In her first interview with 'The Guardian', 'Zero Dark Thirty' director, Kathryn Bigelow, 61, says she stands by her scriptwriter Mark Boal's interviews with CIA operatives. "I feel very confident with his reporting, very confident with my handling of his reporting."
This week the movie received five Oscar nominations including Best Picture and Best Actress for Jessica Chastain. Boal also wrote 'The Hurt Locker' (2010) which made Bigelow the first woman to win a best director Oscar.
But some say new thriller, 'Zero Dark Thirty', about the 10-year CIA hunt for Osama bin Laden, endorses torture. Last Friday a cinema in Hollywood was picked by a group - protesting with hoods over their heads. While The interfaith United For Justice and Peace, say that Hollywood stars, Martin Sheen and Ed Asner, have issued an appeal to other actors to vote their conscience on whether to reward the movie with a win on Oscar night.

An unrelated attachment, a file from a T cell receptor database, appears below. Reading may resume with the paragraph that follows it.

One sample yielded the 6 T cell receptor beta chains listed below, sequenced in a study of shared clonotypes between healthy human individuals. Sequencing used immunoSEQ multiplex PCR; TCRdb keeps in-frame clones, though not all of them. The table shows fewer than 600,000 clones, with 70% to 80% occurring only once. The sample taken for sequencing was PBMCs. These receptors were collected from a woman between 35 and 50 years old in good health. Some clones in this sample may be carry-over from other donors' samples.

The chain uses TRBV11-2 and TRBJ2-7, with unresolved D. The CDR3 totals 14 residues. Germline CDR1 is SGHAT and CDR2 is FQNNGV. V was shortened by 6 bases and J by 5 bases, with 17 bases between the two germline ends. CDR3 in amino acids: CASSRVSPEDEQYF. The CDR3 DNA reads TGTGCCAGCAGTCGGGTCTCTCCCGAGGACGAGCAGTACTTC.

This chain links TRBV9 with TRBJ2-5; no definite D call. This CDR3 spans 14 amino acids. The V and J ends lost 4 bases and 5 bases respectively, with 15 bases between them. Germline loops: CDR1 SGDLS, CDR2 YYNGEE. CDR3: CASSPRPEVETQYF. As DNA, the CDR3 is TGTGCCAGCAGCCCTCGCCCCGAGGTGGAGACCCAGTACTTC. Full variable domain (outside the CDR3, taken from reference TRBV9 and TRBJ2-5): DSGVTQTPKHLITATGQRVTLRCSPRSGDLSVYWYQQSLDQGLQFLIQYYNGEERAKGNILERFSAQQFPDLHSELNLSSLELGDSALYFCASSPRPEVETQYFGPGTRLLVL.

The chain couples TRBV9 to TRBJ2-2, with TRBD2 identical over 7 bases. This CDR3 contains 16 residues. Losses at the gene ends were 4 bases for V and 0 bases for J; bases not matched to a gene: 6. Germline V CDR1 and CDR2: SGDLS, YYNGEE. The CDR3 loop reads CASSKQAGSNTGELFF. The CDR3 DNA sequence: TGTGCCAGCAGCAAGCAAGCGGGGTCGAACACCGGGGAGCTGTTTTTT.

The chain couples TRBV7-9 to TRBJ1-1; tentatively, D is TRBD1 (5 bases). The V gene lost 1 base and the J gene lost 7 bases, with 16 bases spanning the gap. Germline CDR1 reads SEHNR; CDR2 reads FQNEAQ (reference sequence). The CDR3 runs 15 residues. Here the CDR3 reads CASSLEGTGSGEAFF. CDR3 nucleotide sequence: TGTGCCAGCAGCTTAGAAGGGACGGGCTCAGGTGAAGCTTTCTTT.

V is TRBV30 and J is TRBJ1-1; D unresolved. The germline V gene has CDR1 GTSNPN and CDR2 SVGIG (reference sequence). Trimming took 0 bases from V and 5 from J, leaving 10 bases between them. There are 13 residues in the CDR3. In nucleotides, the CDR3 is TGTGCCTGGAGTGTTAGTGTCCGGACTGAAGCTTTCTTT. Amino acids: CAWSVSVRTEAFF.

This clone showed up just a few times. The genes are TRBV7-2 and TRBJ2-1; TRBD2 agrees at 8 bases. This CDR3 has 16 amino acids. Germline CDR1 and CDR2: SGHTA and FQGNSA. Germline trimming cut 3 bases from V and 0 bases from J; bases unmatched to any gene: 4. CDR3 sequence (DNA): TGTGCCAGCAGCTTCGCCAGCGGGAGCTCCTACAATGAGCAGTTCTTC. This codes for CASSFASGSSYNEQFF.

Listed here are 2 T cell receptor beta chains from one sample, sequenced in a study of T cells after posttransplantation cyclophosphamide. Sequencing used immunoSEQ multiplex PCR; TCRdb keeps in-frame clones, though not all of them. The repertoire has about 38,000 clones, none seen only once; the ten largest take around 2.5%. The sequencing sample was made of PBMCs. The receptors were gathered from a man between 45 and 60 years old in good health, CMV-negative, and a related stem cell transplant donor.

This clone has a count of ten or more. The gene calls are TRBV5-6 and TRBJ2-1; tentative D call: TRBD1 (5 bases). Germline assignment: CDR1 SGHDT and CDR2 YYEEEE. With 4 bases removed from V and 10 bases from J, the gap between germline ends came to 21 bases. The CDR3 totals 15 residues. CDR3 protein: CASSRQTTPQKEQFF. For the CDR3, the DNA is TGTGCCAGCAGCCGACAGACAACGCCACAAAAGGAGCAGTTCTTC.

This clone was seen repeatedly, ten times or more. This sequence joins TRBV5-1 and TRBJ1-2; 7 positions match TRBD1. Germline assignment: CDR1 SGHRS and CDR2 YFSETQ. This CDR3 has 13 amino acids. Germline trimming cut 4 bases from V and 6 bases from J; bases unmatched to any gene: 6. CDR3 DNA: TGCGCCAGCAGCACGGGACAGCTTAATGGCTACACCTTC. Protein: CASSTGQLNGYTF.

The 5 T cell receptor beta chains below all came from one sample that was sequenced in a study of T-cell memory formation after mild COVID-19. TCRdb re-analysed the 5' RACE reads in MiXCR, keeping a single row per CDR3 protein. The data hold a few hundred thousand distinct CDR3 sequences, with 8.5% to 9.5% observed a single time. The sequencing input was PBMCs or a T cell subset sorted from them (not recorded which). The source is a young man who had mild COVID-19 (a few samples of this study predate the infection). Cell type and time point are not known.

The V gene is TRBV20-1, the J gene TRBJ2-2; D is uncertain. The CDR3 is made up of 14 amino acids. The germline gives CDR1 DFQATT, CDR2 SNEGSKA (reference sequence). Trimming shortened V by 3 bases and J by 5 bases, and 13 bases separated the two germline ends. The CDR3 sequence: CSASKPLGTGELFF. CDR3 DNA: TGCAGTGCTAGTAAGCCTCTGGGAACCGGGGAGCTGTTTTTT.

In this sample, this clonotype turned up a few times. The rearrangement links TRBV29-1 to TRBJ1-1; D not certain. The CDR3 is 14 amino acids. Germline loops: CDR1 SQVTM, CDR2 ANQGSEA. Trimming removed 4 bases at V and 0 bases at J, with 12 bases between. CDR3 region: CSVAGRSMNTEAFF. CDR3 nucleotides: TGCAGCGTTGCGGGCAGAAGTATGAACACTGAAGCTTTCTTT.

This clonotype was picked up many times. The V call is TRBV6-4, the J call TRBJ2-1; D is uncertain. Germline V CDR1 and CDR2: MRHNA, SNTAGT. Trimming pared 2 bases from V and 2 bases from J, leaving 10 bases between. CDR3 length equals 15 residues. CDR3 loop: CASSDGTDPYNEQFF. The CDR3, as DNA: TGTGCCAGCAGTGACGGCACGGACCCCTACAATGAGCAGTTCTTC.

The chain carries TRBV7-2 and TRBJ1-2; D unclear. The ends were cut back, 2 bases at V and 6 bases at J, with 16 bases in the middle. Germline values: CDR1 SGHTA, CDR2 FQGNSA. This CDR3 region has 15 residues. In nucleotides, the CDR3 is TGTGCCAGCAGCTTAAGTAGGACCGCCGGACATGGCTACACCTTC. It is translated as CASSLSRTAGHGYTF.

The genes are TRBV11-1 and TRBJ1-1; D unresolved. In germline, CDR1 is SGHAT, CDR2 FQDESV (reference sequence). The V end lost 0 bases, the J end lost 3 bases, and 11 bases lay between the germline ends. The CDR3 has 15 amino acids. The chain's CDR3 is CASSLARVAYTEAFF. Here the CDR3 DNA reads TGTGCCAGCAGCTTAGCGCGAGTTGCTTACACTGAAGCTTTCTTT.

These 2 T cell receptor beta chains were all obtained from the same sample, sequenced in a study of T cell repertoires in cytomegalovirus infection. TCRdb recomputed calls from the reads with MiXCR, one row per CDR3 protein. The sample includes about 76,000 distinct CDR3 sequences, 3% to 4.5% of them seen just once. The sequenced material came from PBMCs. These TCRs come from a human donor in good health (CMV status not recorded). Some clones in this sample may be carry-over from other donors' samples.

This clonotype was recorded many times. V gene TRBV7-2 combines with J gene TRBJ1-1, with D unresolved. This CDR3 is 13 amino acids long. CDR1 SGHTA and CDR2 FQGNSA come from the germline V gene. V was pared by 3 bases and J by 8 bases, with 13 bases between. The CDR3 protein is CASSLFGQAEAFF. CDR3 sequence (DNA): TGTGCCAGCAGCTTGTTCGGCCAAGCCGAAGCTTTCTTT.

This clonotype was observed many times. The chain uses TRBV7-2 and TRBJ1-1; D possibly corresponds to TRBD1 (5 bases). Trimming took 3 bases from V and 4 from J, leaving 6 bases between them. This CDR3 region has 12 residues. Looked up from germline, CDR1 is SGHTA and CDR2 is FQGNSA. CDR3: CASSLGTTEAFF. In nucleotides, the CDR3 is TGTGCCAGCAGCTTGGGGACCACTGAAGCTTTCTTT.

In the interview Bigelow says her aim was "to be faithful to the research, to not have an agenda, to hope that people go to see the movie and judge for themselves".
The film which stars Chastain, Jennifer Ehle and Jason Clarke is "a very human piece and a story of determination", she insists. "It's a real tribute to the men and women in the intelligence community who obviously have to, by the nature of their job, work in complete secrecy. It's a nod of respect and great gratitude."
She adds: "Women in defence, I think, are sort of the unsung heroes. I was first of all surprised to learn that women were at the centre of this hunt. And I was sort of surprised that I was surprised. You don't think of a young woman being a terrorist-hunter."
Filmed in three months, with India and Jordan standing in for Pakistan and Afghanistan, 'Zero Dark Thirty' includes real audio from 9/11 and scenes of brutal "enhanced interrogation" of detainees by the CIA. The major expense for the $20m movie was recreating the compound in Pakistan where Bin Laden was discovered.
'Zero Dark Thirty' is released in UK on 25 January.